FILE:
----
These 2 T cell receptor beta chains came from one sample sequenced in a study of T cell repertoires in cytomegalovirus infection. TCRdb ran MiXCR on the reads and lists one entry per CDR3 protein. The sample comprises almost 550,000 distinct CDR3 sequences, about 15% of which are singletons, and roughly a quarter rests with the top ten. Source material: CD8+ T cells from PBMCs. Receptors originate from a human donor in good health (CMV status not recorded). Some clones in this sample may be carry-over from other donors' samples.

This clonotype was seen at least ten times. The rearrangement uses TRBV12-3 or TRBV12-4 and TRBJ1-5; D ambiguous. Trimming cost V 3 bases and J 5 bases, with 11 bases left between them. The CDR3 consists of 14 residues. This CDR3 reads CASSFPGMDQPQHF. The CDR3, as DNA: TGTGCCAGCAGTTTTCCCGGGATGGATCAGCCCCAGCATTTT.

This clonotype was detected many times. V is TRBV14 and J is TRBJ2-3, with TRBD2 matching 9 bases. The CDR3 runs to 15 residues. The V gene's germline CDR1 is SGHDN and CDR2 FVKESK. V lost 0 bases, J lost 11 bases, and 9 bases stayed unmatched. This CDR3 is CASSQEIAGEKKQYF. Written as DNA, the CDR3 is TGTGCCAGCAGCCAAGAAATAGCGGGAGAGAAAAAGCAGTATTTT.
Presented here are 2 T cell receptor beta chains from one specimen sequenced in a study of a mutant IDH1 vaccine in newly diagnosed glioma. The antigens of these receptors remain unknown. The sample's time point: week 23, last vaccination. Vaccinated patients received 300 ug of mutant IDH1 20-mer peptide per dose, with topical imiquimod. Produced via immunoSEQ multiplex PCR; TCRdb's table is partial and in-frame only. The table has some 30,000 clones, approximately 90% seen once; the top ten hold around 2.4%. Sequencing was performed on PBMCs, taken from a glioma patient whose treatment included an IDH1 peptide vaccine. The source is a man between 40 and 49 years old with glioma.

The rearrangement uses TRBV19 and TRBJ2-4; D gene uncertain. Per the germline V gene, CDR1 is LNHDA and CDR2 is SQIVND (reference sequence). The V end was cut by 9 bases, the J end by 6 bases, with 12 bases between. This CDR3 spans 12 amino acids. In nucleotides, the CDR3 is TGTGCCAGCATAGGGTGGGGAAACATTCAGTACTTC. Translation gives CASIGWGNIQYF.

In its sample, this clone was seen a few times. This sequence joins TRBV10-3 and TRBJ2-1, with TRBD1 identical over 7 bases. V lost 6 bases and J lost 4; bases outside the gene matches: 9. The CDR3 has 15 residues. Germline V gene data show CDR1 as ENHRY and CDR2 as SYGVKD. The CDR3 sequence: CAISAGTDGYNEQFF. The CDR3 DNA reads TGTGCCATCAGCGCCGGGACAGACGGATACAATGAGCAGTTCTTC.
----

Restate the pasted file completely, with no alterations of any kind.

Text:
These 2 T cell receptor beta chains came from one sample sequenced in a study of T cell repertoires in cytomegalovirus infection. TCRdb ran MiXCR on the reads and lists one entry per CDR3 protein. The sample comprises almost 550,000 distinct CDR3 sequences, about 15% of which are singletons, and roughly a quarter rests with the top ten. Source material: CD8+ T cells from PBMCs. Receptors originate from a human donor in good health (CMV status not recorded). Some clones in this sample may be carry-over from other donors' samples.

This clonotype was seen at least ten times. The rearrangement uses TRBV12-3 or TRBV12-4 and TRBJ1-5; D ambiguous. Trimming cost V 3 bases and J 5 bases, with 11 bases left between them. The CDR3 consists of 14 residues. This CDR3 reads CASSFPGMDQPQHF. The CDR3, as DNA: TGTGCCAGCAGTTTTCCCGGGATGGATCAGCCCCAGCATTTT.

This clonotype was detected many times. V is TRBV14 and J is TRBJ2-3, with TRBD2 matching 9 bases. The CDR3 runs to 15 residues. The V gene's germline CDR1 is SGHDN and CDR2 FVKESK. V lost 0 bases, J lost 11 bases, and 9 bases stayed unmatched. This CDR3 is CASSQEIAGEKKQYF. Written as DNA, the CDR3 is TGTGCCAGCAGCCAAGAAATAGCGGGAGAGAAAAAGCAGTATTTT.
Presented here are 2 T cell receptor beta chains from one specimen sequenced in a study of a mutant IDH1 vaccine in newly diagnosed glioma. The antigens of these receptors remain unknown. The sample's time point: week 23, last vaccination. Vaccinated patients received 300 ug of mutant IDH1 20-mer peptide per dose, with topical imiquimod. Produced via immunoSEQ multiplex PCR; TCRdb's table is partial and in-frame only. The table has some 30,000 clones, approximately 90% seen once; the top ten hold around 2.4%. Sequencing was performed on PBMCs, taken from a glioma patient whose treatment included an IDH1 peptide vaccine. The source is a man between 40 and 49 years old with glioma.

The rearrangement uses TRBV19 and TRBJ2-4; D gene uncertain. Per the germline V gene, CDR1 is LNHDA and CDR2 is SQIVND (reference sequence). The V end was cut by 9 bases, the J end by 6 bases, with 12 bases between. This CDR3 spans 12 amino acids. In nucleotides, the CDR3 is TGTGCCAGCATAGGGTGGGGAAACATTCAGTACTTC. Translation gives CASIGWGNIQYF.

In its sample, this clone was seen a few times. This sequence joins TRBV10-3 and TRBJ2-1, with TRBD1 identical over 7 bases. V lost 6 bases and J lost 4; bases outside the gene matches: 9. The CDR3 has 15 residues. Germline V gene data show CDR1 as ENHRY and CDR2 as SYGVKD. The CDR3 sequence: CAISAGTDGYNEQFF. The CDR3 DNA reads TGTGCCATCAGCGCCGGGACAGACGGATACAATGAGCAGTTCTTC.